elucidate the molecular machinery and control of the immune response
at all levels.  This includes support for molecular biological
studies on gene expression, gene recombination and interactions among
different parts of the immune system to control the overall response
to a stimulus. The scope of research to be supported under this PA
includes, but is not limited to, the following broad areas of
interest and specific examples of investigations.
o  definition of pathways that regulate gene activation and intra- or
extra-cellular signals that control gene rearrangements in the immune
o  elucidation of the control of the immune system antigen receptor
repertoire to prevent autoimmune reactivity;
o  further definition of interactions of immune system molecules to
initiate and maintain an effective immune response;
o  continued mapping of genes activated in cells of the immune
o  further definition of the processes that control immune cell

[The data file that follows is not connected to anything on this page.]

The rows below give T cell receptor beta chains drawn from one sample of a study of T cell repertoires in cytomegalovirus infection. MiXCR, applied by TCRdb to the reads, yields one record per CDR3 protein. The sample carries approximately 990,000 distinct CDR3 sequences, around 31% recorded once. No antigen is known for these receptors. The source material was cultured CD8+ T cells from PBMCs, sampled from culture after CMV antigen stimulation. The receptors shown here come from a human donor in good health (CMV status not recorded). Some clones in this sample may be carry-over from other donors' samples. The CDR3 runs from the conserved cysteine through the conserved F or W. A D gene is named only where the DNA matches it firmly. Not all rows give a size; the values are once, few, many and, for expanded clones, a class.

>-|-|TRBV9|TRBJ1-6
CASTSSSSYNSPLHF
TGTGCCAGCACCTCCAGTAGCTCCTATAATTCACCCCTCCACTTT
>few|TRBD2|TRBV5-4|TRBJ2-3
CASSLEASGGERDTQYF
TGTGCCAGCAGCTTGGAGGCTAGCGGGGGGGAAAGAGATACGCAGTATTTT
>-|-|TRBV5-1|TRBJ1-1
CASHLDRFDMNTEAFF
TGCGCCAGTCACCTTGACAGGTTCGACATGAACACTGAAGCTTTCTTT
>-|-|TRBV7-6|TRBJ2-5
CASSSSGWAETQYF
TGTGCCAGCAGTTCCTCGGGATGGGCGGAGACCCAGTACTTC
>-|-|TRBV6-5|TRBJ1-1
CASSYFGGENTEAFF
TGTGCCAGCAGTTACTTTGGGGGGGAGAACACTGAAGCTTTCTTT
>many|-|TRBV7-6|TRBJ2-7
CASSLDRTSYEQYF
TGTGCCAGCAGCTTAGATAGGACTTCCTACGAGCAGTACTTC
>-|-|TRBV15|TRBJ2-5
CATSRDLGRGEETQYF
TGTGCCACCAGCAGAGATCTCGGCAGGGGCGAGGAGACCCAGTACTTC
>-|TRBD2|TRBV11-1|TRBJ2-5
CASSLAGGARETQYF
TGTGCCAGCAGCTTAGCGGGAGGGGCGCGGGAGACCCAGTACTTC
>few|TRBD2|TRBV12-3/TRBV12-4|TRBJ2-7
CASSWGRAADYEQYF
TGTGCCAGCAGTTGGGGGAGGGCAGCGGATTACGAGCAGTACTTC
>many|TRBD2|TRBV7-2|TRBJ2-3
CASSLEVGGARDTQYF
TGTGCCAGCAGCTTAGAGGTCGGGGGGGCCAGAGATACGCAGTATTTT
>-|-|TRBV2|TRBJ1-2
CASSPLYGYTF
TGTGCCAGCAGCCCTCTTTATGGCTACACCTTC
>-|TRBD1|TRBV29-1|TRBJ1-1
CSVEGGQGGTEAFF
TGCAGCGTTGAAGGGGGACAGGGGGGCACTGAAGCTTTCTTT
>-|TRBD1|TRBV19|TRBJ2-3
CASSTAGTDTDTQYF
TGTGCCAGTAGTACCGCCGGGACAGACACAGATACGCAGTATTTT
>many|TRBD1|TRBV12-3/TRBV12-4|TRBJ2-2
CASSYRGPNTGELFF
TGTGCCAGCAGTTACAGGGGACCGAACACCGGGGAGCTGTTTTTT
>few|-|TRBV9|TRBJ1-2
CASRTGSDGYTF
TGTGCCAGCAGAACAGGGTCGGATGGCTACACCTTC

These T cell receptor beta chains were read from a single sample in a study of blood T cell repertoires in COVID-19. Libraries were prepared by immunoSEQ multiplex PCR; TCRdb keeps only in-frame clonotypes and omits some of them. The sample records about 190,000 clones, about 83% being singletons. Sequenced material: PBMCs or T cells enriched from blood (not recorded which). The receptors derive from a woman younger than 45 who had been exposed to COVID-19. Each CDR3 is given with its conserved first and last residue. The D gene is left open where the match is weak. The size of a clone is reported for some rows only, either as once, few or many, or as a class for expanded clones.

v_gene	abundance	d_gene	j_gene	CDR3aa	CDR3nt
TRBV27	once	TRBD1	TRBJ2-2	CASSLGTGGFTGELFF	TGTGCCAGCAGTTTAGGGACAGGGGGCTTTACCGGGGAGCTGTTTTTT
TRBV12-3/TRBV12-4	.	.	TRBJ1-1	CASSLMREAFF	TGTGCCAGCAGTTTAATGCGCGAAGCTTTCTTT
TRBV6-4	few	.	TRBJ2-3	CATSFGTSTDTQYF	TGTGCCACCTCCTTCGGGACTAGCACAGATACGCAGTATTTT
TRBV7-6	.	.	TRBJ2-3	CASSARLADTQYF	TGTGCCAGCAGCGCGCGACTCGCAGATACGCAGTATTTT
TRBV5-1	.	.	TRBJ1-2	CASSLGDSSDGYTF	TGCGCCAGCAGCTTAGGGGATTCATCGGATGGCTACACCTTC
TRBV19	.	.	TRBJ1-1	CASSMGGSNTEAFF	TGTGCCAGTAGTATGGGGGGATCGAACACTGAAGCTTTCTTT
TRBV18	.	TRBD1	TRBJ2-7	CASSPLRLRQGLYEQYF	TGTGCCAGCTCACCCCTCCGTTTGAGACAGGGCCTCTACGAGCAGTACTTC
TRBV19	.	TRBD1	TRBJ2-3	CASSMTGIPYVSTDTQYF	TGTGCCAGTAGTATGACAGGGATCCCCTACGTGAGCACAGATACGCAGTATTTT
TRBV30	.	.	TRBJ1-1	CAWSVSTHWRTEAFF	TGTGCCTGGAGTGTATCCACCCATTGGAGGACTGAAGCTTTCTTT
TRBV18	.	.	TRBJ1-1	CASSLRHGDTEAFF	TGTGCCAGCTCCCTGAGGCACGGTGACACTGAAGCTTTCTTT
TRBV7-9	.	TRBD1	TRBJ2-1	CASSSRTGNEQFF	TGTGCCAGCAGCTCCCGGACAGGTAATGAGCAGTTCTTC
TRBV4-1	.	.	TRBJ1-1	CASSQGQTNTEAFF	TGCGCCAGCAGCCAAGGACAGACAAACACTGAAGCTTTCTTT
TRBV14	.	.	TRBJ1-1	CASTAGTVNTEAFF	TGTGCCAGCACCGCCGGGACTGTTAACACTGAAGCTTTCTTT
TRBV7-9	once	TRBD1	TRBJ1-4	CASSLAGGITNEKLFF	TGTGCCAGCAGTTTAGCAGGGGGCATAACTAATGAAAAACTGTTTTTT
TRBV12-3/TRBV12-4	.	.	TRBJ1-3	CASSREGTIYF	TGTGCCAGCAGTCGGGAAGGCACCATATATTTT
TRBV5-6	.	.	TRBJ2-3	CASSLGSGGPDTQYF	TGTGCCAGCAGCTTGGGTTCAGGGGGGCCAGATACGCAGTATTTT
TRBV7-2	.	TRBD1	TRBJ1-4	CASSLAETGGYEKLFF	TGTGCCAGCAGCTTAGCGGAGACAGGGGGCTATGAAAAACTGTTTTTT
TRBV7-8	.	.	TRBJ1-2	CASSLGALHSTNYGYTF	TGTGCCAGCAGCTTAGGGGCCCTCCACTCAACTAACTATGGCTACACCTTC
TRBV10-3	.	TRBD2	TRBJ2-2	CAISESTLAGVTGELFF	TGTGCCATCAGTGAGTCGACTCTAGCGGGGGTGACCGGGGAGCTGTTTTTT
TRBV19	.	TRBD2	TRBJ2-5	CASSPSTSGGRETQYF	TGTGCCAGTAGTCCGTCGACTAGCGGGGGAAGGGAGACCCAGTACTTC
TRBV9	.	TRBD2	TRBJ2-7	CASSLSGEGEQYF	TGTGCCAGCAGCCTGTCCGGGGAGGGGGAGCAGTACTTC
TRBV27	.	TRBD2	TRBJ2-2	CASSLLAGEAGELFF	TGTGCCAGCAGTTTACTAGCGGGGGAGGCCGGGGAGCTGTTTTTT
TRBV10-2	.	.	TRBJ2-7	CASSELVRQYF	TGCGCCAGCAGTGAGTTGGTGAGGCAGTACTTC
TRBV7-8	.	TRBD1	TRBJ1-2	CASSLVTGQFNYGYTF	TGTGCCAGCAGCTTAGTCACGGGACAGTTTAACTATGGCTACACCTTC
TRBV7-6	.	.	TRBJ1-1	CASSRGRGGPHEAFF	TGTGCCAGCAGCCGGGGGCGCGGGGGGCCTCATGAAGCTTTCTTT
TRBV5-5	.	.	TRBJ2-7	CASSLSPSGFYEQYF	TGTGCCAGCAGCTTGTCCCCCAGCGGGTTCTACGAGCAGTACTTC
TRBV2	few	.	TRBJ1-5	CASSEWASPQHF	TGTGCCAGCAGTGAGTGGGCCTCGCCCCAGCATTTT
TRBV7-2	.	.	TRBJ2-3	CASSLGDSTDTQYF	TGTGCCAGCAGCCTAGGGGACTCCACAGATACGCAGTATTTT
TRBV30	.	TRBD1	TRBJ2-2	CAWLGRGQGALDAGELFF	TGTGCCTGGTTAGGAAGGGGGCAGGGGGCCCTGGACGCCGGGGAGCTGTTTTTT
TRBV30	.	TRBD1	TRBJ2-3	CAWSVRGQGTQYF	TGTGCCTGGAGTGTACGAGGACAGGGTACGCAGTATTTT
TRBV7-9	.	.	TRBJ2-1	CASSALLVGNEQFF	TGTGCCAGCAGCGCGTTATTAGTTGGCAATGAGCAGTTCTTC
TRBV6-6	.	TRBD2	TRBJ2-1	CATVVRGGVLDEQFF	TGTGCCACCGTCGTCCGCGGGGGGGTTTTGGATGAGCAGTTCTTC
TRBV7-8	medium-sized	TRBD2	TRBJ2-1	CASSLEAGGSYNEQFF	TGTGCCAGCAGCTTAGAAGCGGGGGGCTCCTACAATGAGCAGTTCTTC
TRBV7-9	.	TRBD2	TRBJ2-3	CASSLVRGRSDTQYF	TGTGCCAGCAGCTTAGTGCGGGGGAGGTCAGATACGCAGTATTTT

differentiation and development;
o  determination, at the cellular and molecular levels, of the
central nervous system modulation of the immune response;
o  determination of the role of bidirectional signaling between T
cells, B cells, antigen presenting cells and other immune system
cells in normal and abnormal immune responses;
o  elucidation of the function of antigen processing, presentation
and costimulation in establishing the local microenvironment
necessary for activation and establishment of effector functions; and
o  elucidation of the cellular and molecular bases of age-related
changes in immune regulation.
It is the policy of the NIH that women and members of minority groups
and their subpopulations must be included in all NIH supported
biomedical and behavioral research projects involving human subjects,
unless a clear and compelling rationale and justification are
provided that inclusion is inappropriate with respect to the health
of the subjects of the purpose of the research.  This policy results
from the NIH Revitalization Act of 1993 (Section 492B of Public Law
All investigators proposing research involving human subjects should
read the "NIH Guidelines for Inclusion of Women and Minorities as
Subjects in Clinical Research", which have been published in the
Federal Register of March 28, 1994 (FR 59 14508-14513) and the NIH